Something deeply transformative began happening in retail in 2015. If you were there with us at Shop.org in October or eTail East last August, you’ll know exactly what I mean.
At both events, in the keynotes, seminars and throughout the expo halls, the conversation kept coming back to how retailers can enable sustainable, scalable, omnichannel strategies that incorporate – and maximize value of – their physical stores and assets.
Time and again over the past year, discussions across the retail sector came back to one core belief: The physical store isn’t dying, it’s just evolving.
The most successful retailers are heading towards a critical mass of true convergence between digital and physical by seamlessly spanning online and offline worlds.
So as we head into 2016 and get ready for another busy NRF, here’s what we think will be five significant trends emerging in retail over the next 12 months…
1) More online retailers will open physical stores
We’ve been saying for years that offline need to offer something that Amazon cannot. And, with Amazon itself opening its first real world store, we expect to see more online-only retailers making the leap to omnichannel.
However, these online-to-offline retailers have a very different set of challenges than the traditionally offline brands that took their business online. Their challenges will be less about technology and more about what it means to define their face-to-face experience. Why should customers want to spend time with them instead of just browsing through their website or app?
2) Transparent opt-in data strategies will gain traction
In 2016 we expect to see more retailers realizing the value in becoming increasingly transparent when it comes to data collection. Asking customers to explicitly provide information in return for immediate value is mutually beneficial – and it’s going to become increasingly common.
This is already done by retailers like Golfsmith, which asks for information about your height and golfing style in order to offer expert advice selecting a new club. By offering real value in exchange for data, everybody wins: customers get a personalized experience and retailers are rewarded with increasing trust and loyalty.
3) Physical spaces will move beyond showrooming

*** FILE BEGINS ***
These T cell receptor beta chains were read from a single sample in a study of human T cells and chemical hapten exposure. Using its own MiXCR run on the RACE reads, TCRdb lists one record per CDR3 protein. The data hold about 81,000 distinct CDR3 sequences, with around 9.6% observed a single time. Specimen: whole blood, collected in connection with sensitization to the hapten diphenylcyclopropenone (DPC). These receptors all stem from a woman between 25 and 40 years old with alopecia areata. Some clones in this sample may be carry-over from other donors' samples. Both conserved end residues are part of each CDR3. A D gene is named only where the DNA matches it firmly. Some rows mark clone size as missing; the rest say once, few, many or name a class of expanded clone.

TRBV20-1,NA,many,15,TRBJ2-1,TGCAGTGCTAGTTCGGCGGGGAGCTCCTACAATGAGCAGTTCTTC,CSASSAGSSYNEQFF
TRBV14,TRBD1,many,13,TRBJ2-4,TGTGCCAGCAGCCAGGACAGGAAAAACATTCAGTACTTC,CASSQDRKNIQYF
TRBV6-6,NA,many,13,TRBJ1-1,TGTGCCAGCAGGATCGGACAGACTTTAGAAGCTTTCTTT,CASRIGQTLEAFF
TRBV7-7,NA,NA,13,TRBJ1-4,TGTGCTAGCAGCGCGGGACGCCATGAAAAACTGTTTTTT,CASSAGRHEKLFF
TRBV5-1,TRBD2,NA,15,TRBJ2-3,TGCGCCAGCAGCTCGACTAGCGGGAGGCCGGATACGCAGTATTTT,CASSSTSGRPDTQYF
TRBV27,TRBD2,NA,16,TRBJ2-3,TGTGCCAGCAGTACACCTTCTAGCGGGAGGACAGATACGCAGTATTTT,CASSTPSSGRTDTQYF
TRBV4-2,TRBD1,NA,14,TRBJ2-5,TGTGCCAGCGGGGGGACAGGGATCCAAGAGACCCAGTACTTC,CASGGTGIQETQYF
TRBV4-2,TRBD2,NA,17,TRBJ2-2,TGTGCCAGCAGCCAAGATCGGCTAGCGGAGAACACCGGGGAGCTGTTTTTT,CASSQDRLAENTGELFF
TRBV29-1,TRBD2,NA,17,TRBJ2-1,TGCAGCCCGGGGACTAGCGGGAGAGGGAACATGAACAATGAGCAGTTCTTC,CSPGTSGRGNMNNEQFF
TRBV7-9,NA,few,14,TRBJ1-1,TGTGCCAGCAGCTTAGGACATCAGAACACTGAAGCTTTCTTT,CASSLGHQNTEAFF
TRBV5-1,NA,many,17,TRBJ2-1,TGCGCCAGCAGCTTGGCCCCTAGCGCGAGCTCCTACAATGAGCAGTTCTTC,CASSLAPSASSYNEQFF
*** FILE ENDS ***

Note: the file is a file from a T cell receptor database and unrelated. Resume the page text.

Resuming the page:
We also expect to see more retailers realizing there is so much more value to physical stores in omnichannel than display units or shelves stacked with products. Physical space is a valuable commodity and retailers should be sure the most is being made of it.
Whether it’s expectant parent classes with Babies R Us or beauty therapies at John Lewis, a lot can be done with retail space that turns a trip to the mall into a true customer experience.
4) The commodity divide will deepen
In late 2015 we carried out a piece of research that resulted in a definitive ranking of the top 20 retailers in the US and UK with regards to their approach to in store services and experiences. One trend stood out: many mid-market retailers remain far from investing in in-store services, experiences and education to the degree we’ve seen happening with higher-end retailers.
We don’t expect this to change in the short term – but over the next 12 months, we do expect the perception of any retailer that doesn’t offer a more interesting in-store experience to become increasingly aligned with the low end of the market.
5) Retail’s omnichannel success will influence other sectors
Finally, “omnichannel” was the retail buzzword of 2015 and this next year we expect to see this seamless channel-shifting mindset begin to influence other sectors. Over the last decade both consumer banking and government managed services have become critically disconnected from the way their customers expect to interact. By taking a cue from retail in 2016 we believe we’ll see these begin to change.
As we gear up for NRF, it’s clear that the retail sector is evolving at unprecedented speed. Savvy retailers are finally realizing the potential of their stores in an omnichannel world. They are rethinking their physical presence in new and creative ways, looking at new ways to deploy store staff, using big data to better understand their customers, and harnessing the power of value-add in-person engagement to raise their game.
Meet the BookingBug team at NRF
At NRF, we'll be showing how our retail customers are using value-added in-store services to bring together their digital and physical operations to offer exceptional customer experiences.
If you’d like to schedule a meeting to discuss how BookingBug can help you offer joined-up customer experiences, drop us a line!